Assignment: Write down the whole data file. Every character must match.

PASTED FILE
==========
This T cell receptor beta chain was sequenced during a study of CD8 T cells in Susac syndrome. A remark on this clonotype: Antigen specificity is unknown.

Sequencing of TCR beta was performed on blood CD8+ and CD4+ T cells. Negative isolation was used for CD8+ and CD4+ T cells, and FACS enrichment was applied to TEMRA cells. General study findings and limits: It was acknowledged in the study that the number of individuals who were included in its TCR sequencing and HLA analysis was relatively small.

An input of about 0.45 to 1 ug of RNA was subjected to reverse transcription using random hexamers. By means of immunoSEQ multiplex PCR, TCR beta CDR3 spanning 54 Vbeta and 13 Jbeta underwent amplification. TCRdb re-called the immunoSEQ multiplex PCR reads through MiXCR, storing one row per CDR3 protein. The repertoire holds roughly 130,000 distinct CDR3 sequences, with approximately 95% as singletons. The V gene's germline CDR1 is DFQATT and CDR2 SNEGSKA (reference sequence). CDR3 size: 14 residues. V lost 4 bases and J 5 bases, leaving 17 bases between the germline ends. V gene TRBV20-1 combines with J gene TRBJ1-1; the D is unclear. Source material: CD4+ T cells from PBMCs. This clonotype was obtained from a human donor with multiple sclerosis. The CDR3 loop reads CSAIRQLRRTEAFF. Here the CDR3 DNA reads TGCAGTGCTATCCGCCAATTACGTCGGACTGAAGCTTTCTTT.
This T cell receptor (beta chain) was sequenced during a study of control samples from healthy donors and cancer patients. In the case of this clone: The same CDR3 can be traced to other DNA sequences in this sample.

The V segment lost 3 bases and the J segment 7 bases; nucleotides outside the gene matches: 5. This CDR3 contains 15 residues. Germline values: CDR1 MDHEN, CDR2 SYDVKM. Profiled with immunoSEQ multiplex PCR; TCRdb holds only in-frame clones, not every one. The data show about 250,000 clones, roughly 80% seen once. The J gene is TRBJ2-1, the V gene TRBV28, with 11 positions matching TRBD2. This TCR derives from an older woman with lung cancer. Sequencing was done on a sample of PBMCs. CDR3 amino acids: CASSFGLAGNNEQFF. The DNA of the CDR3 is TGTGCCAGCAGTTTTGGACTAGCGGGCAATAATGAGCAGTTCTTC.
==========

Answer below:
This T cell receptor beta chain was sequenced during a study of CD8 T cells in Susac syndrome. A remark on this clonotype: Antigen specificity is unknown.

Sequencing of TCR beta was performed on blood CD8+ and CD4+ T cells. Negative isolation was used for CD8+ and CD4+ T cells, and FACS enrichment was applied to TEMRA cells. General study findings and limits: It was acknowledged in the study that the number of individuals who were included in its TCR sequencing and HLA analysis was relatively small.

An input of about 0.45 to 1 ug of RNA was subjected to reverse transcription using random hexamers. By means of immunoSEQ multiplex PCR, TCR beta CDR3 spanning 54 Vbeta and 13 Jbeta underwent amplification. TCRdb re-called the immunoSEQ multiplex PCR reads through MiXCR, storing one row per CDR3 protein. The repertoire holds roughly 130,000 distinct CDR3 sequences, with approximately 95% as singletons. The V gene's germline CDR1 is DFQATT and CDR2 SNEGSKA (reference sequence). CDR3 size: 14 residues. V lost 4 bases and J 5 bases, leaving 17 bases between the germline ends. V gene TRBV20-1 combines with J gene TRBJ1-1; the D is unclear. Source material: CD4+ T cells from PBMCs. This clonotype was obtained from a human donor with multiple sclerosis. The CDR3 loop reads CSAIRQLRRTEAFF. Here the CDR3 DNA reads TGCAGTGCTATCCGCCAATTACGTCGGACTGAAGCTTTCTTT.
This T cell receptor (beta chain) was sequenced during a study of control samples from healthy donors and cancer patients. In the case of this clone: The same CDR3 can be traced to other DNA sequences in this sample.

The V segment lost 3 bases and the J segment 7 bases; nucleotides outside the gene matches: 5. This CDR3 contains 15 residues. Germline values: CDR1 MDHEN, CDR2 SYDVKM. Profiled with immunoSEQ multiplex PCR; TCRdb holds only in-frame clones, not every one. The data show about 250,000 clones, roughly 80% seen once. The J gene is TRBJ2-1, the V gene TRBV28, with 11 positions matching TRBD2. This TCR derives from an older woman with lung cancer. Sequencing was done on a sample of PBMCs. CDR3 amino acids: CASSFGLAGNNEQFF. The DNA of the CDR3 is TGTGCCAGCAGTTTTGGACTAGCGGGCAATAATGAGCAGTTCTTC.